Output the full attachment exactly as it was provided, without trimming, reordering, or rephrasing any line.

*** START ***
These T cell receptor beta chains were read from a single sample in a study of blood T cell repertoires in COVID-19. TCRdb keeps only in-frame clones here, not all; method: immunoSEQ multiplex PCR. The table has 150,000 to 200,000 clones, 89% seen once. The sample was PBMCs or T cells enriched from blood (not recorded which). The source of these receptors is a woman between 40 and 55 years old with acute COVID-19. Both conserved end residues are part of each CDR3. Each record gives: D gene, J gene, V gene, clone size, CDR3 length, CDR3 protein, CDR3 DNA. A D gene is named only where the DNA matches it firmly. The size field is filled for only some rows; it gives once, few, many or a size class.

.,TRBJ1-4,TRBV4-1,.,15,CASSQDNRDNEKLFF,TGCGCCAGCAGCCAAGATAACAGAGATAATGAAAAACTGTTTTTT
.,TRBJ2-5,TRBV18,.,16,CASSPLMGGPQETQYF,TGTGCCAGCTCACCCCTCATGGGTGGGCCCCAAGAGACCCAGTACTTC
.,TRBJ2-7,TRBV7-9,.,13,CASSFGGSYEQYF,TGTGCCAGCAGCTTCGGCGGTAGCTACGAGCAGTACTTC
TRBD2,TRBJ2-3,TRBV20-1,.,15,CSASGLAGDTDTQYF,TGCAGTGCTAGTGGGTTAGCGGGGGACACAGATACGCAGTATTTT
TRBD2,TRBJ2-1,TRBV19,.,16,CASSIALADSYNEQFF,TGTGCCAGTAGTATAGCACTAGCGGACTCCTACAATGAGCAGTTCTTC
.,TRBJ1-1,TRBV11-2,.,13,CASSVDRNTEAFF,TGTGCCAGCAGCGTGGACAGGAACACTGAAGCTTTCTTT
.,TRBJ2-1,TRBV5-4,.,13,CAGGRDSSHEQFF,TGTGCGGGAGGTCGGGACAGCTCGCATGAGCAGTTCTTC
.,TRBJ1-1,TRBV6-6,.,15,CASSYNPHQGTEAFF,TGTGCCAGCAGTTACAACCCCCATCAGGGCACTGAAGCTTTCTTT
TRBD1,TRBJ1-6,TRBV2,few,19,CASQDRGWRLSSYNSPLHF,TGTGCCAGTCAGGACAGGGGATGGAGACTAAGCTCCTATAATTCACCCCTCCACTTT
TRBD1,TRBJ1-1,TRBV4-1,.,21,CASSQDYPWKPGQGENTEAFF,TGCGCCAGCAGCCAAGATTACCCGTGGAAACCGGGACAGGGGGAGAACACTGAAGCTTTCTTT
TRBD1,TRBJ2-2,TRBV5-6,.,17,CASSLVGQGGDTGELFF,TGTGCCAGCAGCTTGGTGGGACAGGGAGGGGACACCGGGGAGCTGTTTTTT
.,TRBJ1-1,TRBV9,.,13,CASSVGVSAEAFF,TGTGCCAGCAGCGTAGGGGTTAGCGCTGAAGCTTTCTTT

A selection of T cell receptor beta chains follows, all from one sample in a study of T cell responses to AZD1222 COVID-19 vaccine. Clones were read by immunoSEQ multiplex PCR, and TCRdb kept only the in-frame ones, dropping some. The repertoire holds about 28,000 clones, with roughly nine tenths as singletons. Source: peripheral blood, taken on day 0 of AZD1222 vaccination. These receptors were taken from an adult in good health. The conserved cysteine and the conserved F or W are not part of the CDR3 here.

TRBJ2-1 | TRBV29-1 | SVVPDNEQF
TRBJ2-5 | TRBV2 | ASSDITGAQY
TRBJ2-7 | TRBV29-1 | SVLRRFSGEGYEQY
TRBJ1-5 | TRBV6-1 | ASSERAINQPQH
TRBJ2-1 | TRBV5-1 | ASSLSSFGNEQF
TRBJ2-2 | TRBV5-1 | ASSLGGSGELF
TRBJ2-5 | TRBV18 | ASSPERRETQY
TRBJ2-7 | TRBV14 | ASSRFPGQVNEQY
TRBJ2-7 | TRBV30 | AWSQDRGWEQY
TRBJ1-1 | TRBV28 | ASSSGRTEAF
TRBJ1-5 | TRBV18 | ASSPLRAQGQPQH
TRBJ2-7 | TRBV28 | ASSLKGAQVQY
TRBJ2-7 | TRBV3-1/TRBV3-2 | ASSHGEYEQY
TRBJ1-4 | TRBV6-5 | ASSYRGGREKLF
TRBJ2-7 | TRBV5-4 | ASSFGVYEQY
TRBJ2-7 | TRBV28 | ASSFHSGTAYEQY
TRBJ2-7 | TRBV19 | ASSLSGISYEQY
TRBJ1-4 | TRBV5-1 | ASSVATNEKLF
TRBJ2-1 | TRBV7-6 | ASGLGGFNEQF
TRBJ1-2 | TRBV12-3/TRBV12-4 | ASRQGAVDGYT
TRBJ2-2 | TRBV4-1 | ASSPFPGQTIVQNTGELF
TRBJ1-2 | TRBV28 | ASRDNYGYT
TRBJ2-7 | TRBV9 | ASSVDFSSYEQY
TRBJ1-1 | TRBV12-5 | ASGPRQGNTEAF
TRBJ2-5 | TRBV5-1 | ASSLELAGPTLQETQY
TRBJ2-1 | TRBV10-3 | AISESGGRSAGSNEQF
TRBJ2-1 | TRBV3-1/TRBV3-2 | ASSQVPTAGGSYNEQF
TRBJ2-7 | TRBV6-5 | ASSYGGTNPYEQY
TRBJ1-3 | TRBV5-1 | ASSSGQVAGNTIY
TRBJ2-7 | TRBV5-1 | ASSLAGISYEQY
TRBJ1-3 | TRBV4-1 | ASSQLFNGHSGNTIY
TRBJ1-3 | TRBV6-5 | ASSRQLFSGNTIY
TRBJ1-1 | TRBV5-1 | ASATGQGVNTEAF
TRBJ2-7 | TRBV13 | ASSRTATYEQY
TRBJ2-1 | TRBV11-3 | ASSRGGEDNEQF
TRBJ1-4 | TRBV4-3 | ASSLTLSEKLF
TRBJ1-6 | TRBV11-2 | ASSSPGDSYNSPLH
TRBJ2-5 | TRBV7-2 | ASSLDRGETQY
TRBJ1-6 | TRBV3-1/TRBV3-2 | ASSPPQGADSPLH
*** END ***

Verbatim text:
These T cell receptor beta chains were read from a single sample in a study of blood T cell repertoires in COVID-19. TCRdb keeps only in-frame clones here, not all; method: immunoSEQ multiplex PCR. The table has 150,000 to 200,000 clones, 89% seen once. The sample was PBMCs or T cells enriched from blood (not recorded which). The source of these receptors is a woman between 40 and 55 years old with acute COVID-19. Both conserved end residues are part of each CDR3. Each record gives: D gene, J gene, V gene, clone size, CDR3 length, CDR3 protein, CDR3 DNA. A D gene is named only where the DNA matches it firmly. The size field is filled for only some rows; it gives once, few, many or a size class.

.,TRBJ1-4,TRBV4-1,.,15,CASSQDNRDNEKLFF,TGCGCCAGCAGCCAAGATAACAGAGATAATGAAAAACTGTTTTTT
.,TRBJ2-5,TRBV18,.,16,CASSPLMGGPQETQYF,TGTGCCAGCTCACCCCTCATGGGTGGGCCCCAAGAGACCCAGTACTTC
.,TRBJ2-7,TRBV7-9,.,13,CASSFGGSYEQYF,TGTGCCAGCAGCTTCGGCGGTAGCTACGAGCAGTACTTC
TRBD2,TRBJ2-3,TRBV20-1,.,15,CSASGLAGDTDTQYF,TGCAGTGCTAGTGGGTTAGCGGGGGACACAGATACGCAGTATTTT
TRBD2,TRBJ2-1,TRBV19,.,16,CASSIALADSYNEQFF,TGTGCCAGTAGTATAGCACTAGCGGACTCCTACAATGAGCAGTTCTTC
.,TRBJ1-1,TRBV11-2,.,13,CASSVDRNTEAFF,TGTGCCAGCAGCGTGGACAGGAACACTGAAGCTTTCTTT
.,TRBJ2-1,TRBV5-4,.,13,CAGGRDSSHEQFF,TGTGCGGGAGGTCGGGACAGCTCGCATGAGCAGTTCTTC
.,TRBJ1-1,TRBV6-6,.,15,CASSYNPHQGTEAFF,TGTGCCAGCAGTTACAACCCCCATCAGGGCACTGAAGCTTTCTTT
TRBD1,TRBJ1-6,TRBV2,few,19,CASQDRGWRLSSYNSPLHF,TGTGCCAGTCAGGACAGGGGATGGAGACTAAGCTCCTATAATTCACCCCTCCACTTT
TRBD1,TRBJ1-1,TRBV4-1,.,21,CASSQDYPWKPGQGENTEAFF,TGCGCCAGCAGCCAAGATTACCCGTGGAAACCGGGACAGGGGGAGAACACTGAAGCTTTCTTT
TRBD1,TRBJ2-2,TRBV5-6,.,17,CASSLVGQGGDTGELFF,TGTGCCAGCAGCTTGGTGGGACAGGGAGGGGACACCGGGGAGCTGTTTTTT
.,TRBJ1-1,TRBV9,.,13,CASSVGVSAEAFF,TGTGCCAGCAGCGTAGGGGTTAGCGCTGAAGCTTTCTTT

A selection of T cell receptor beta chains follows, all from one sample in a study of T cell responses to AZD1222 COVID-19 vaccine. Clones were read by immunoSEQ multiplex PCR, and TCRdb kept only the in-frame ones, dropping some. The repertoire holds about 28,000 clones, with roughly nine tenths as singletons. Source: peripheral blood, taken on day 0 of AZD1222 vaccination. These receptors were taken from an adult in good health. The conserved cysteine and the conserved F or W are not part of the CDR3 here.

TRBJ2-1 | TRBV29-1 | SVVPDNEQF
TRBJ2-5 | TRBV2 | ASSDITGAQY
TRBJ2-7 | TRBV29-1 | SVLRRFSGEGYEQY
TRBJ1-5 | TRBV6-1 | ASSERAINQPQH
TRBJ2-1 | TRBV5-1 | ASSLSSFGNEQF
TRBJ2-2 | TRBV5-1 | ASSLGGSGELF
TRBJ2-5 | TRBV18 | ASSPERRETQY
TRBJ2-7 | TRBV14 | ASSRFPGQVNEQY
TRBJ2-7 | TRBV30 | AWSQDRGWEQY
TRBJ1-1 | TRBV28 | ASSSGRTEAF
TRBJ1-5 | TRBV18 | ASSPLRAQGQPQH
TRBJ2-7 | TRBV28 | ASSLKGAQVQY
TRBJ2-7 | TRBV3-1/TRBV3-2 | ASSHGEYEQY
TRBJ1-4 | TRBV6-5 | ASSYRGGREKLF
TRBJ2-7 | TRBV5-4 | ASSFGVYEQY
TRBJ2-7 | TRBV28 | ASSFHSGTAYEQY
TRBJ2-7 | TRBV19 | ASSLSGISYEQY
TRBJ1-4 | TRBV5-1 | ASSVATNEKLF
TRBJ2-1 | TRBV7-6 | ASGLGGFNEQF
TRBJ1-2 | TRBV12-3/TRBV12-4 | ASRQGAVDGYT
TRBJ2-2 | TRBV4-1 | ASSPFPGQTIVQNTGELF
TRBJ1-2 | TRBV28 | ASRDNYGYT
TRBJ2-7 | TRBV9 | ASSVDFSSYEQY
TRBJ1-1 | TRBV12-5 | ASGPRQGNTEAF
TRBJ2-5 | TRBV5-1 | ASSLELAGPTLQETQY
TRBJ2-1 | TRBV10-3 | AISESGGRSAGSNEQF
TRBJ2-1 | TRBV3-1/TRBV3-2 | ASSQVPTAGGSYNEQF
TRBJ2-7 | TRBV6-5 | ASSYGGTNPYEQY
TRBJ1-3 | TRBV5-1 | ASSSGQVAGNTIY
TRBJ2-7 | TRBV5-1 | ASSLAGISYEQY
TRBJ1-3 | TRBV4-1 | ASSQLFNGHSGNTIY
TRBJ1-3 | TRBV6-5 | ASSRQLFSGNTIY
TRBJ1-1 | TRBV5-1 | ASATGQGVNTEAF
TRBJ2-7 | TRBV13 | ASSRTATYEQY
TRBJ2-1 | TRBV11-3 | ASSRGGEDNEQF
TRBJ1-4 | TRBV4-3 | ASSLTLSEKLF
TRBJ1-6 | TRBV11-2 | ASSSPGDSYNSPLH
TRBJ2-5 | TRBV7-2 | ASSLDRGETQY
TRBJ1-6 | TRBV3-1/TRBV3-2 | ASSPPQGADSPLH